April 2011

The first half of this year’s civils’ work week was spent replacing weigh beams on Lynch River Bridge. However the Thursday and Friday were spent starting to lay the double slip for the running shed, headshunt and eventual second platform/run round loop. This, along with the first point for the yard, were constructed by the army in September 2008. It was ‘simply’ a case of disconnecting the existing siding including the catch point, removing the track from here, levelling all the ballast, splitting the slip into five parts, using the steam crane to move each part from down by the level crossing to the far end of the site, lining each piece up into situ, bolting it together and slewing the existing siding to reconnect it. Easier and quicker said than done! The double slip is the largest and most complicated piece of trackwork available. The amount of ballast to be levelled, rails to be lined up, fishplates to be bolted in, and all the fine tuning to make sure the track is level and straight require a huge amount of time, physical effort and knowledge. Despite the size and weight of each piece, it still has to be assembled with only a few mm of tolerance. Each bit had up to 8 rails that needed to be connected, all with two fishplates and four bolts. It’s certainly not as simple as laying pointwork in OO gauge!

The hope for the work week was to get the five parts of the slip in, loosely connected, roughly lined up and the existing siding slewed and reconnected, as well as the other point brought up to that end of the station. To get the slip operational would take about another month, with exact lining up and levelling to be done, ballasting, stretchers and point rodding to be fitted. In the end, the five pieces were moved into situ, and four were connected. However due to technical issues with the crane, reconnecting the siding and moving the point up will have to wait for another day.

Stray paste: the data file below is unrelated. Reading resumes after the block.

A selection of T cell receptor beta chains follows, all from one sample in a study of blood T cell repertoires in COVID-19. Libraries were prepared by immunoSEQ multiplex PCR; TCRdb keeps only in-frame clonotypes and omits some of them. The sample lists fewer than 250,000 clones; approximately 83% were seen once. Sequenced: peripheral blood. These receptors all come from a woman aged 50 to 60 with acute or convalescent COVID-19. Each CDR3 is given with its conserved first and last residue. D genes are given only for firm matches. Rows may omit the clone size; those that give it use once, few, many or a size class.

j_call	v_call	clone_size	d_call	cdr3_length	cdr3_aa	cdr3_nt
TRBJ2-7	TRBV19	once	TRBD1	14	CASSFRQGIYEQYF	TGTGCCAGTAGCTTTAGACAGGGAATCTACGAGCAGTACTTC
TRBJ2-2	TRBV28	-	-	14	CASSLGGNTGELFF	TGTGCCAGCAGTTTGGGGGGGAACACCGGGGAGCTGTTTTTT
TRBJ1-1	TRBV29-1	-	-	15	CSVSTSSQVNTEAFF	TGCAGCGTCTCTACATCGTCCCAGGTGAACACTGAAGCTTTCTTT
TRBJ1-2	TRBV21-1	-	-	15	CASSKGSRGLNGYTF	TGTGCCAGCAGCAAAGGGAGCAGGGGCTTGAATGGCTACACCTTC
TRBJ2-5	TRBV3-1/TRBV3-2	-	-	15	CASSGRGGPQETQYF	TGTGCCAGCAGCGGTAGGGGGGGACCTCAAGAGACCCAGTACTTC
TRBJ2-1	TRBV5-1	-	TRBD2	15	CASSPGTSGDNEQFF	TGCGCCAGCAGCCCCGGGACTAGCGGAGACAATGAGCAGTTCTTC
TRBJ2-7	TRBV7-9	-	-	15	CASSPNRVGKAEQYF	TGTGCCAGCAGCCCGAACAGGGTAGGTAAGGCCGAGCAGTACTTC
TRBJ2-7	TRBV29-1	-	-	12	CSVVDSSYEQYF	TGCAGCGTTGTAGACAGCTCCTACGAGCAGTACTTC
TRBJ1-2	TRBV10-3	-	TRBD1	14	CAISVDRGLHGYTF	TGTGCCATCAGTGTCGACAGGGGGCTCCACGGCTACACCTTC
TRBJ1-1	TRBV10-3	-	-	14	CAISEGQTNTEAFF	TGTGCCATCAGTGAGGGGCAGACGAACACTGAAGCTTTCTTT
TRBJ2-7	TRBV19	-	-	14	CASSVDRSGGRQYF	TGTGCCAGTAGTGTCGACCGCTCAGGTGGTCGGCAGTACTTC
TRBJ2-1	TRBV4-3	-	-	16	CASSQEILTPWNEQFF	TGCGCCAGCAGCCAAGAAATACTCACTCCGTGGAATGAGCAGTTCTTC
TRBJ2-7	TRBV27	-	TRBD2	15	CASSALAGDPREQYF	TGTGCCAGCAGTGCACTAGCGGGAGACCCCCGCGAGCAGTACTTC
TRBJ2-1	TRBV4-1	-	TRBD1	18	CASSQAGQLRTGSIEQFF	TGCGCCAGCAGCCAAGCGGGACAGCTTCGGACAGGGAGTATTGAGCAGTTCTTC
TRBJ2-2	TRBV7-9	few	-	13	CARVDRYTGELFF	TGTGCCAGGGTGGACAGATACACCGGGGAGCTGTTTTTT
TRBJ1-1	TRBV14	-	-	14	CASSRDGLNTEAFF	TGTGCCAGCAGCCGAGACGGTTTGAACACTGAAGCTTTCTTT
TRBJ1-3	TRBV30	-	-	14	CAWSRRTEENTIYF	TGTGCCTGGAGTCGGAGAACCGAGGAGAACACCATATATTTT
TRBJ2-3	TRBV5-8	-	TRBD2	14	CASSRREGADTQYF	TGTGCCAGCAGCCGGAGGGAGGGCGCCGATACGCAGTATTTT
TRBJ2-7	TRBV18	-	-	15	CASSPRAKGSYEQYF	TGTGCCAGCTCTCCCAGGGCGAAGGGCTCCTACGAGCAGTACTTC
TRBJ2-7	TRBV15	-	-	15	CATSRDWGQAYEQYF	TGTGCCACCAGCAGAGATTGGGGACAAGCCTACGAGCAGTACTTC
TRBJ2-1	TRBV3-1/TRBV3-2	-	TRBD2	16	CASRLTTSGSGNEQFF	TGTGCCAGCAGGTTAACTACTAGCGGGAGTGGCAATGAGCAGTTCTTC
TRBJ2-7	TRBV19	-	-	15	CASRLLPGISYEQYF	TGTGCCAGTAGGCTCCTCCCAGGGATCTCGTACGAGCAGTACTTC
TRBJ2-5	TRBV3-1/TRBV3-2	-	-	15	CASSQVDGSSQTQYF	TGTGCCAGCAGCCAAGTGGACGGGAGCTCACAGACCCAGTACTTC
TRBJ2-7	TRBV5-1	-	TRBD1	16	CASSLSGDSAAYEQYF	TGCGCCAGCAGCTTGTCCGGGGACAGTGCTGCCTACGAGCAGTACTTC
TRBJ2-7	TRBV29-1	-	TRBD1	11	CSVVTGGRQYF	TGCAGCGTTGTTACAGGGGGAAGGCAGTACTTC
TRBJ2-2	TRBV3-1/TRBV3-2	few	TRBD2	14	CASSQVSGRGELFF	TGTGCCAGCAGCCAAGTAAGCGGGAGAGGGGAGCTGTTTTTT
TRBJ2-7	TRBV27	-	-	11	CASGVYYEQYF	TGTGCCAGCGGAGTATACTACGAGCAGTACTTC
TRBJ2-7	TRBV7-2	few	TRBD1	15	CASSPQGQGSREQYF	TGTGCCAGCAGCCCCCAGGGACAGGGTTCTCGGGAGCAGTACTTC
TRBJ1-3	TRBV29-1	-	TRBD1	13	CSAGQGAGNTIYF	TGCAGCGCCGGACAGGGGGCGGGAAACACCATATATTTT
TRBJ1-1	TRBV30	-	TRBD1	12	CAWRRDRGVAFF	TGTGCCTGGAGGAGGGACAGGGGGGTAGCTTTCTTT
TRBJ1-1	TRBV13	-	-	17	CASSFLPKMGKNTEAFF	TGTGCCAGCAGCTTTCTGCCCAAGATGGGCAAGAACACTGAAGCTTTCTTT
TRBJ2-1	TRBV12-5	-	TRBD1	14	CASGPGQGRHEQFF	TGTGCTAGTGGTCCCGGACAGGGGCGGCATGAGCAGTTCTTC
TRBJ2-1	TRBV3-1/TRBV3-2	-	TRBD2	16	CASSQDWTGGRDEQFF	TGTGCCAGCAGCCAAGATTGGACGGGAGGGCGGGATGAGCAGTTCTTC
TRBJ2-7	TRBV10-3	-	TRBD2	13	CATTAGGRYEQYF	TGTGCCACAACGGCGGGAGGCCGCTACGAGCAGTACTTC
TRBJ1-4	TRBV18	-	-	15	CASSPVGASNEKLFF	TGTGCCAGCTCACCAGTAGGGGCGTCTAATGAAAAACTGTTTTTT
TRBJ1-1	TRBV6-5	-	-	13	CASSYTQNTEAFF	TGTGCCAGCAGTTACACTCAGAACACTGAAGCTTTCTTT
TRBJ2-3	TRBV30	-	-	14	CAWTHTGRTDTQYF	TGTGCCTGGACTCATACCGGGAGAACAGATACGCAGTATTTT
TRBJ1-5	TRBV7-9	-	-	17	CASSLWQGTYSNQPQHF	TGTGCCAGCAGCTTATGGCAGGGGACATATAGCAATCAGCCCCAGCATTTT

We are also welcoming a railway training company onto the site. As well as a financial contribution, there is the possibility of a small amount of track being laid by them. They need a demountable classroom/mess hut to be brought in. So a mini digger was used to shift S&T materials stored in one area and level the ground. A trench has been dug across the site to give power, water and phone lines to this.

Elsewhere, the first vehicle has arrived at Ferry Meadows for the museum! LMS BG 31359 has been bought from the Battlefield Line. This coach is now on a piece of track at Ferry Meadows and will be restored to run with our LMS TPO. It is in much better condition structurally than our current LMS BG and crucially has corridor connections. This will however be a long term project, so don’t expect it to be restored in 6 months!

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